The Greens and Labor have called on the state government to prioritise the implementation of a container refund scheme in Tasmania.
CRSs operate in other Australian jurisdictions with evidence they reduce littering and it was announced during budget hearings last year the government had committed to introducing a CRS by 2022.
Greens environment spokeswoman Rosalie Woodruff said, while most other states have slowly committed and rolled out this critical environmental policy, Tasmania for too long had refused to act.
"While we are pleased the Liberals finally bowed to the evidence and community will, there has been no concrete evidence of actions started, and there is no reason for the delay," Ms Woodruff said.
"For the last five years the Greens have been asking for the Hodgman government to commit to implementing a container deposit scheme. It should be in place now."
Ms Woodruff said stakeholders such as Boomerang Alliance, Clean Up Australia, scout groups and environmental groups, who have long called for a cash for containers scheme, should be consulted in the development of the scheme.
"These are the people who should be consulted, not industries who have been keeping government brakes on for years," she said.
"It is important the financial benefits of the scheme flow to communities, not to large corporations who have been actively lobbying to stall container deposit schemes for as long as possible."
Tasmanian Labor senator Helen Polley said the state government needed to work harder to implement the scheme and release more detail on how it would operate.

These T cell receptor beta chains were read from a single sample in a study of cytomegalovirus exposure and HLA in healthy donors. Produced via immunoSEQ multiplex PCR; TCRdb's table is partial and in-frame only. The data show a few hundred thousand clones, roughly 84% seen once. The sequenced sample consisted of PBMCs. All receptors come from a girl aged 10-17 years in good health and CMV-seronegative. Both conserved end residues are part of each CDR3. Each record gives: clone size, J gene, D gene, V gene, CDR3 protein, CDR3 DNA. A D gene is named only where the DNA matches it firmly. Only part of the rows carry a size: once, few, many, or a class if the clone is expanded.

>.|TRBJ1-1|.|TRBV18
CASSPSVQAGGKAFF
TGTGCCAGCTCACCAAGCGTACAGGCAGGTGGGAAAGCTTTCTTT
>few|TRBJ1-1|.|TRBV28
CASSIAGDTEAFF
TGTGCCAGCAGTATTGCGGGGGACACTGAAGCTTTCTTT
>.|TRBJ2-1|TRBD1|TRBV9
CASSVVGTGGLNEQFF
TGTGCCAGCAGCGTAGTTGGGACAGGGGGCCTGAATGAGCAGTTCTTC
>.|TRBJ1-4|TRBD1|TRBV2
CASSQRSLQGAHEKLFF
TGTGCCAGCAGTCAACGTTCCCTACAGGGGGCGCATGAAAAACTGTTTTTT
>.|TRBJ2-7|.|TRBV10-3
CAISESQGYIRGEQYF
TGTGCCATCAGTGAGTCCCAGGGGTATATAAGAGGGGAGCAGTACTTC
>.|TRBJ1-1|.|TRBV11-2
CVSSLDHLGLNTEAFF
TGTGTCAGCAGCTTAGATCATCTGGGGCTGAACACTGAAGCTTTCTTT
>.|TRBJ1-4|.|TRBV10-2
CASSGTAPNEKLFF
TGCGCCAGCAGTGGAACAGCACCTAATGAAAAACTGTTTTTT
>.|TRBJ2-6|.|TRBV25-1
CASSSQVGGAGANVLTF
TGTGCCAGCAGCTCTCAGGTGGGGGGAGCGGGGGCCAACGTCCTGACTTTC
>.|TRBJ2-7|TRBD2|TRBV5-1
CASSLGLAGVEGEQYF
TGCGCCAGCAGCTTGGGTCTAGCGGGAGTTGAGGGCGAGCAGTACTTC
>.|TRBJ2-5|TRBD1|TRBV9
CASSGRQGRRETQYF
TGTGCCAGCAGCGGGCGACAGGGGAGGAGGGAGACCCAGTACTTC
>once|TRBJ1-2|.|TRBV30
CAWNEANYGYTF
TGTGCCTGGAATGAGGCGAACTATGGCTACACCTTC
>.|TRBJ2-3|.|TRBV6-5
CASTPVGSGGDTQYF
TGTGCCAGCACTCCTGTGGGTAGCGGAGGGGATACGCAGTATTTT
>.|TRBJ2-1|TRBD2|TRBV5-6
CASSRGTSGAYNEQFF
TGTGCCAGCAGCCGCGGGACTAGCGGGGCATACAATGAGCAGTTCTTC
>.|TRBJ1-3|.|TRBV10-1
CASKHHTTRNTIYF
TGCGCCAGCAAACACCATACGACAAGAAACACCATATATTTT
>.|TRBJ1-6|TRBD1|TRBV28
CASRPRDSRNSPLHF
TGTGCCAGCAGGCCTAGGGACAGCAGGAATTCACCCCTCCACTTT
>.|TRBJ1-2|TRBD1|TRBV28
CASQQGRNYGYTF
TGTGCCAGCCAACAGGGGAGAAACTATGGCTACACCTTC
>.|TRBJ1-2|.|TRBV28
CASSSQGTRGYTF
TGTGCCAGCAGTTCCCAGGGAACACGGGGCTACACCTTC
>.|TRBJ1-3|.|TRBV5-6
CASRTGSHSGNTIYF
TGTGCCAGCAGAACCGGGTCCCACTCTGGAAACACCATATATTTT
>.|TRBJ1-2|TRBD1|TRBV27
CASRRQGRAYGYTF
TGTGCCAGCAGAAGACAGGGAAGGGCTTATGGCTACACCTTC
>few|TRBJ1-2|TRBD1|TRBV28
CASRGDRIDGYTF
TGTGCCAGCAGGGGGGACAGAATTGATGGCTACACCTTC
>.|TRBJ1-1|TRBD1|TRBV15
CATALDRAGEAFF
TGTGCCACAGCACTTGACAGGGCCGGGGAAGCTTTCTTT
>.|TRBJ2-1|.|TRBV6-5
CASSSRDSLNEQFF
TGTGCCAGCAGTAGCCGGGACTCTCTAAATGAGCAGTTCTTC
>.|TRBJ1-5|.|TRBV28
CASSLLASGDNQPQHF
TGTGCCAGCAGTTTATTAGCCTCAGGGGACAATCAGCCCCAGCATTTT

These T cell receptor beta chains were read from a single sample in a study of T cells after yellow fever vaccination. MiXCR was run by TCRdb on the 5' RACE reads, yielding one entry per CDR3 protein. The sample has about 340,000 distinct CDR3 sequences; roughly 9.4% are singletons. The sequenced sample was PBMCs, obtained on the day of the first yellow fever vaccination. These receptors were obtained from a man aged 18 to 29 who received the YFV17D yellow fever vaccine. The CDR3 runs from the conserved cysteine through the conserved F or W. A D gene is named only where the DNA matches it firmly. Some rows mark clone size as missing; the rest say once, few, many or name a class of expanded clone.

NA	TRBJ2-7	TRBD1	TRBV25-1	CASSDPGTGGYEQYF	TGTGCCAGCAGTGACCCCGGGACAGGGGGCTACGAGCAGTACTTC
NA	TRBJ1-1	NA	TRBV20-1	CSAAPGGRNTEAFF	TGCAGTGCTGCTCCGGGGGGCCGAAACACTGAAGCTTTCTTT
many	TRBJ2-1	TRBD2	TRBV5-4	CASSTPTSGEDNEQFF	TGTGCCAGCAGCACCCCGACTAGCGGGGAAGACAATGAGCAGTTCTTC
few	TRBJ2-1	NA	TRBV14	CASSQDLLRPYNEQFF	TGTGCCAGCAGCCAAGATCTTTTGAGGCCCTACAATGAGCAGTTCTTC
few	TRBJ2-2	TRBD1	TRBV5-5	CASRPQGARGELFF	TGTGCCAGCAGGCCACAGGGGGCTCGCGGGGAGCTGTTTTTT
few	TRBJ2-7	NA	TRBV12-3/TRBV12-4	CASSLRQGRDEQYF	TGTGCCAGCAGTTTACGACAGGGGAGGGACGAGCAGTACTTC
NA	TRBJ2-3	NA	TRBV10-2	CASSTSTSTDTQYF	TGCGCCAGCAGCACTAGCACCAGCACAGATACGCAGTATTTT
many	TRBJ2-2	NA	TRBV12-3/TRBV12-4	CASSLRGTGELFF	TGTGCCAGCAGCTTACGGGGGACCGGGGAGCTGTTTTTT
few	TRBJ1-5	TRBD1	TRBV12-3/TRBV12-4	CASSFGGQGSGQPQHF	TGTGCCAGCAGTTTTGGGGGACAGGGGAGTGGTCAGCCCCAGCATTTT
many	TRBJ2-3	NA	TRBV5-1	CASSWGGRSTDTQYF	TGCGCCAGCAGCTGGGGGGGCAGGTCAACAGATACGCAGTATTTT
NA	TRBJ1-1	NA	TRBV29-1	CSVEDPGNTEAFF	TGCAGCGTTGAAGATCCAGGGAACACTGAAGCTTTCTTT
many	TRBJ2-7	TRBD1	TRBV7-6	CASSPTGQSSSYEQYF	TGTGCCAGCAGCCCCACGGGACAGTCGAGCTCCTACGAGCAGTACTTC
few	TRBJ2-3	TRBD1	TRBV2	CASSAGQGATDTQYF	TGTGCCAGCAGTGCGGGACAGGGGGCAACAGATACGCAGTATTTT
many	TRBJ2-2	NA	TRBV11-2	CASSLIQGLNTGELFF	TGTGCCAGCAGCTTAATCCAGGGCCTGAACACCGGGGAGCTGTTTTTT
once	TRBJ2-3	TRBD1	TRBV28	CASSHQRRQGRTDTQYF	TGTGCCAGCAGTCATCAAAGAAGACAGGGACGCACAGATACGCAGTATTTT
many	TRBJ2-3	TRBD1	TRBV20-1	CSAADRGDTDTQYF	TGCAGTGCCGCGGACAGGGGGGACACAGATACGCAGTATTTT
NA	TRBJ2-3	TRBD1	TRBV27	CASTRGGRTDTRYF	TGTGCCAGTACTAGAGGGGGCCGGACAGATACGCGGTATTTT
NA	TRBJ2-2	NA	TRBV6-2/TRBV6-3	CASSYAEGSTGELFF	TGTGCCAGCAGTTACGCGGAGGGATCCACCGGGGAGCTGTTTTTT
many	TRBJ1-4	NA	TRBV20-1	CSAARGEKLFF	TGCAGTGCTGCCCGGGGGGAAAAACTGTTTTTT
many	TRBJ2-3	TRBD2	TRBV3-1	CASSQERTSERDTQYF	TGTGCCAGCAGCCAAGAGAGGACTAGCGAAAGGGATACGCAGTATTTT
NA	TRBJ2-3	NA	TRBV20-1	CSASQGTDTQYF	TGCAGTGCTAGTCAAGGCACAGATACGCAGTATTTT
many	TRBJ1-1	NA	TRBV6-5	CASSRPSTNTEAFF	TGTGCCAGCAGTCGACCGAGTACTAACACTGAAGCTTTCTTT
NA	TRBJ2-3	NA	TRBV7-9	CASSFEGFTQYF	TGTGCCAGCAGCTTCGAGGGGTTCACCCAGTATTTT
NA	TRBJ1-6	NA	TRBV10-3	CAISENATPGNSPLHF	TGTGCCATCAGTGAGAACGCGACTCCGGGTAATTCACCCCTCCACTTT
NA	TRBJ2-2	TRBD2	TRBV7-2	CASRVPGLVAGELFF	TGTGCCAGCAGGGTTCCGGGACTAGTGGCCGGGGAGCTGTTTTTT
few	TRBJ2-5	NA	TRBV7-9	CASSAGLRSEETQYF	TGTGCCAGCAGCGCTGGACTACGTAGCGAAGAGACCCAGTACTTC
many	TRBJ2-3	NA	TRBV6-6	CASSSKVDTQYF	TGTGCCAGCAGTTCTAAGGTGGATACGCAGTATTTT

"The Hodgman government has said it intends to introduce a CRS in Tasmania by 2022, but they have not provided any detail around how the system would work or what obligations would be placed on producers and what opportunities consumers would have," Senator Polley said.
"A CRS has been in place in South Australia since 1977. It is 2020 and Tasmania still doesn't have a scheme."
Environment Minister Peter Gutwein said work had commenced on developing an appropriate CRS model for consultation with the community, businesses and industry.
"The 2022 implementation target for the CRS gives us the time learn from schemes operating in other jurisdictions and get the model right so that all Tasmanians can share in the benefits of a contemporary CRS," Mr Gutwein said.
"Specialist advice from government and industry, as well the establishment of an expert reference group, will be critical to the scheme's success."